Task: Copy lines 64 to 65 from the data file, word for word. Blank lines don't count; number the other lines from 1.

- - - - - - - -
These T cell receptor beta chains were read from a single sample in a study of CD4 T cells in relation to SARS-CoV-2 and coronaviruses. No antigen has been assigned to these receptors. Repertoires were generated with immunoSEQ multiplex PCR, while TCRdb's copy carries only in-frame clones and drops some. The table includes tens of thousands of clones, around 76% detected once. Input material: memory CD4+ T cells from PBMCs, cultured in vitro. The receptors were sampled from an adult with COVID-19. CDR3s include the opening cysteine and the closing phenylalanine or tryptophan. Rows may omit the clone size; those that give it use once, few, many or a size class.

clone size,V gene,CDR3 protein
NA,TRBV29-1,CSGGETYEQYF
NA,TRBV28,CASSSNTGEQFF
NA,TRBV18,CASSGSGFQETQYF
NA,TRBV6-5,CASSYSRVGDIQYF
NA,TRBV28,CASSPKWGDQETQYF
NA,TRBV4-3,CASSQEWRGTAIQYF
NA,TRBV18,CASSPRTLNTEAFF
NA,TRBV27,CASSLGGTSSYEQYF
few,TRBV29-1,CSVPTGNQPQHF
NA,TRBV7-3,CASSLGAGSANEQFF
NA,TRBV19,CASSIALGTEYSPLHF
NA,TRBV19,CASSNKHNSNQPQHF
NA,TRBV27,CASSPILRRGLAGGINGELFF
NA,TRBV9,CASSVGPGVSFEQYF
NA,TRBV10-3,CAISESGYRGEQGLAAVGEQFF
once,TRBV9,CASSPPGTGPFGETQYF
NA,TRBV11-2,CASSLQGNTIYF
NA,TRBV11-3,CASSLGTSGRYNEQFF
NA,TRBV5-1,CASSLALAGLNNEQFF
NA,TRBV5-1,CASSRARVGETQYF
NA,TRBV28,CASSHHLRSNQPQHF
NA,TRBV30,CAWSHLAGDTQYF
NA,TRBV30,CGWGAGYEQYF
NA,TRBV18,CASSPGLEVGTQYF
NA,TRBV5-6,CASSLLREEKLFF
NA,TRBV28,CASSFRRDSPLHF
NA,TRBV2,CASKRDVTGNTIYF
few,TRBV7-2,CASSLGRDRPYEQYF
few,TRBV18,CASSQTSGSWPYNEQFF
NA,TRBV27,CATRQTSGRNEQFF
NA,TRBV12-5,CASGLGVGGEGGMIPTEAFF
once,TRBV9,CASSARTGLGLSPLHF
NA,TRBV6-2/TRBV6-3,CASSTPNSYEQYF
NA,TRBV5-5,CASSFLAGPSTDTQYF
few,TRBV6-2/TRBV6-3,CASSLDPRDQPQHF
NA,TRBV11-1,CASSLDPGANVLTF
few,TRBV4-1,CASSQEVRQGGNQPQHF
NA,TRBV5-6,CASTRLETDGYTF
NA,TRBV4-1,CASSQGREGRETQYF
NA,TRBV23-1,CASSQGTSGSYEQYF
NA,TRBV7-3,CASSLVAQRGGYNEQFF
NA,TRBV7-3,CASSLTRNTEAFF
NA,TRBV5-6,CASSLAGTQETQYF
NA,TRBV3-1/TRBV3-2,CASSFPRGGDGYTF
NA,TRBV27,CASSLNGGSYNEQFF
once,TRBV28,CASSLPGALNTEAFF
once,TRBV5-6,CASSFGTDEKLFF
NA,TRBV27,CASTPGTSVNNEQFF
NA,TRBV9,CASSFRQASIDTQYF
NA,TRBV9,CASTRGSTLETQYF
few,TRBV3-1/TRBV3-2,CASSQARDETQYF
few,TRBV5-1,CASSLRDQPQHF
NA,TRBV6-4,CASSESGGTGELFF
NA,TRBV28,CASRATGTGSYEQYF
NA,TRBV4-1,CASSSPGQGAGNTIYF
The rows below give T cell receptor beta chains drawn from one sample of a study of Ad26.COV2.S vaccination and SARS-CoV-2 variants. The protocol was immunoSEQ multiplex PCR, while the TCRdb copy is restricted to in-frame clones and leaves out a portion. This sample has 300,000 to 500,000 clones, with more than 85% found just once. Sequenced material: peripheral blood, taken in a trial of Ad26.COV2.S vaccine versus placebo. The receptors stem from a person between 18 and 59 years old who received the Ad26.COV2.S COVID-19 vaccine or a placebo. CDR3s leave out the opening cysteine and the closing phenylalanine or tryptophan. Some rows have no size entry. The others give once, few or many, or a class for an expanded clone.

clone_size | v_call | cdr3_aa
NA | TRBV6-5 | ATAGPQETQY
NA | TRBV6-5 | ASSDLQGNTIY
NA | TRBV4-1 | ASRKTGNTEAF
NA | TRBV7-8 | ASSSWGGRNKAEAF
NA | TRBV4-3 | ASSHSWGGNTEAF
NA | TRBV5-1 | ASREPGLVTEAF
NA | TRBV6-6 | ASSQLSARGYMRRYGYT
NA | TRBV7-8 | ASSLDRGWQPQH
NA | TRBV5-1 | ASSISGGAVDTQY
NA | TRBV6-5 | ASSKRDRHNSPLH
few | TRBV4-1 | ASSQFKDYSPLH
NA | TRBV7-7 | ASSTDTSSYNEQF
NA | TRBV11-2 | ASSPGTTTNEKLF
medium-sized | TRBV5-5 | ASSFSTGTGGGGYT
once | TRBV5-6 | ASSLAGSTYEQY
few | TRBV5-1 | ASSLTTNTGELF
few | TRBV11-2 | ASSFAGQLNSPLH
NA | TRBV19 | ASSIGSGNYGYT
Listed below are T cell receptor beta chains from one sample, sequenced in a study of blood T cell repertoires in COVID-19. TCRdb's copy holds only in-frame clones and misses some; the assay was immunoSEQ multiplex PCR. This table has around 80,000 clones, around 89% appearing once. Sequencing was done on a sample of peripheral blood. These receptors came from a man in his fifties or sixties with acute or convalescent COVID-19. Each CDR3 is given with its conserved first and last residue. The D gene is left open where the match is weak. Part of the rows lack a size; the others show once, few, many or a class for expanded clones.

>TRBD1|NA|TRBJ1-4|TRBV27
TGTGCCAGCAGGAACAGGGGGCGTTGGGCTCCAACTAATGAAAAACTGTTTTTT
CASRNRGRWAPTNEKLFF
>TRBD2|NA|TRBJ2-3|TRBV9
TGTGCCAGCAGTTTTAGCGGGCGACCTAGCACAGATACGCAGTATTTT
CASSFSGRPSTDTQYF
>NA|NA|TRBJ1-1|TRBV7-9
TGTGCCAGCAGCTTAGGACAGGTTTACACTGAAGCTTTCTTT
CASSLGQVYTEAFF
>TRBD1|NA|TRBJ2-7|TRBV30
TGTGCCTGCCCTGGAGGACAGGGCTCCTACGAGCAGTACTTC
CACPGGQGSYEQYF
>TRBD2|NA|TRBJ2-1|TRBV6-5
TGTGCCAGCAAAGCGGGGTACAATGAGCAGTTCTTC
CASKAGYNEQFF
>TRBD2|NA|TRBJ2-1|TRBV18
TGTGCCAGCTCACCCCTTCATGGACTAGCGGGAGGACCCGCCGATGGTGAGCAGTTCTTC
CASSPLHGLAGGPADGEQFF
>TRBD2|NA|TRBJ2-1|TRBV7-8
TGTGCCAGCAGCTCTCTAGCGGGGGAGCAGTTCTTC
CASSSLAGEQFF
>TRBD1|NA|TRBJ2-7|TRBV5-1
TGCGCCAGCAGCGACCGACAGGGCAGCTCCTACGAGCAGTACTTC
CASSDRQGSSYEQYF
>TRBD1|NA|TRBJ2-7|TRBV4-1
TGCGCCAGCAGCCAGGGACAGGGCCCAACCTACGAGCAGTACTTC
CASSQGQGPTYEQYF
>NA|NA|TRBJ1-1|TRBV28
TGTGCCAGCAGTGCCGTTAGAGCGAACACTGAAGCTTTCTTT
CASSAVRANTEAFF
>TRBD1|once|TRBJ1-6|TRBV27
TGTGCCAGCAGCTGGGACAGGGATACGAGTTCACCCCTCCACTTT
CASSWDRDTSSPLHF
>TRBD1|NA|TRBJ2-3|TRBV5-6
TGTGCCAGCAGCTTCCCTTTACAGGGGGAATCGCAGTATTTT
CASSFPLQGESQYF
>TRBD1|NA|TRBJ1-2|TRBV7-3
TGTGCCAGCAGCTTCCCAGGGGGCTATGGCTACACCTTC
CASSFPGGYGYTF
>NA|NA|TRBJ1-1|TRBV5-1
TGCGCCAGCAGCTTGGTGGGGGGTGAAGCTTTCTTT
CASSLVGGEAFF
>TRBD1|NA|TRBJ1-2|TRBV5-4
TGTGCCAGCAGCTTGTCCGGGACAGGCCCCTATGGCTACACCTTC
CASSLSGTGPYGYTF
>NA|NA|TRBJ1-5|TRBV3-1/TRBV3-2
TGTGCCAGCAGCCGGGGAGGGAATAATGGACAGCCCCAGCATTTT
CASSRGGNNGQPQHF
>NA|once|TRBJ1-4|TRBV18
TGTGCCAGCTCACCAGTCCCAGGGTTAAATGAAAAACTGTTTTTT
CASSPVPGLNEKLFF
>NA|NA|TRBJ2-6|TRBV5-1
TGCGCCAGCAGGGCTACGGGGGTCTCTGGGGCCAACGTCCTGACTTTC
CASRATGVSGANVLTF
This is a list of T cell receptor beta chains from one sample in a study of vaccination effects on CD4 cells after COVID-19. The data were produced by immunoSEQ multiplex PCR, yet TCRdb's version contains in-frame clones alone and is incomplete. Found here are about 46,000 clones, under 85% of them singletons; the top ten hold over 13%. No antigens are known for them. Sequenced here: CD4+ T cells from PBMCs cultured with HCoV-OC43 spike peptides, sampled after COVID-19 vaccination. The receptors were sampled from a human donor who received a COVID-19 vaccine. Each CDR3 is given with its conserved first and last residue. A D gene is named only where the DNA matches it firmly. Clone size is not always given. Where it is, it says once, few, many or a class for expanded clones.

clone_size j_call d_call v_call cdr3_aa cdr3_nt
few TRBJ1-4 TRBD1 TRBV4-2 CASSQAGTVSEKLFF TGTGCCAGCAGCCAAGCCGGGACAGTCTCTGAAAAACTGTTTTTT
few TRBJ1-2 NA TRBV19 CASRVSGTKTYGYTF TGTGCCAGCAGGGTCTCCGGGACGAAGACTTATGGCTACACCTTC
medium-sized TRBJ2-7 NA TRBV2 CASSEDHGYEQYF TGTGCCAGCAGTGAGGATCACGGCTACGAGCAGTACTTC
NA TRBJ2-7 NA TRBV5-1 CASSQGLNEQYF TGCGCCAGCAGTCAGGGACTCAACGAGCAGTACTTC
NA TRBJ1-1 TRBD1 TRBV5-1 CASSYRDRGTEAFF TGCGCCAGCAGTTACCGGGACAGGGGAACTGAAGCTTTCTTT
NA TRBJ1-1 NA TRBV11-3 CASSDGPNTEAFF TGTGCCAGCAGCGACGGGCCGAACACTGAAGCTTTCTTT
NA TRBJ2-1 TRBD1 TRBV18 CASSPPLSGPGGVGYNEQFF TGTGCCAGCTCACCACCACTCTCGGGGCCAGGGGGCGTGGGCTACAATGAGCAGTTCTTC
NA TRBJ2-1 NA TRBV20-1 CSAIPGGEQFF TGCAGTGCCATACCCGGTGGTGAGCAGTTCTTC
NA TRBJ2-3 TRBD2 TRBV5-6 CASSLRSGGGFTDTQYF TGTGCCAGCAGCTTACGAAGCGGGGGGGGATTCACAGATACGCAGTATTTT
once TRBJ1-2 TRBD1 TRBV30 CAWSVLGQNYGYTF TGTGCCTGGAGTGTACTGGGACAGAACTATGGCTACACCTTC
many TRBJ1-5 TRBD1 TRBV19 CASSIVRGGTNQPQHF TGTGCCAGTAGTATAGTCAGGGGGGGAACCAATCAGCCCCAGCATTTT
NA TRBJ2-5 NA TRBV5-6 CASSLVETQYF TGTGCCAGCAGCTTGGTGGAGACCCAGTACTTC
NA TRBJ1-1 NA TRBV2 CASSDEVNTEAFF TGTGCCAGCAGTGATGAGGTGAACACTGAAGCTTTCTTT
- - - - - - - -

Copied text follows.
NA | TRBV4-3 | ASSHSWGGNTEAF
NA | TRBV5-1 | ASREPGLVTEAF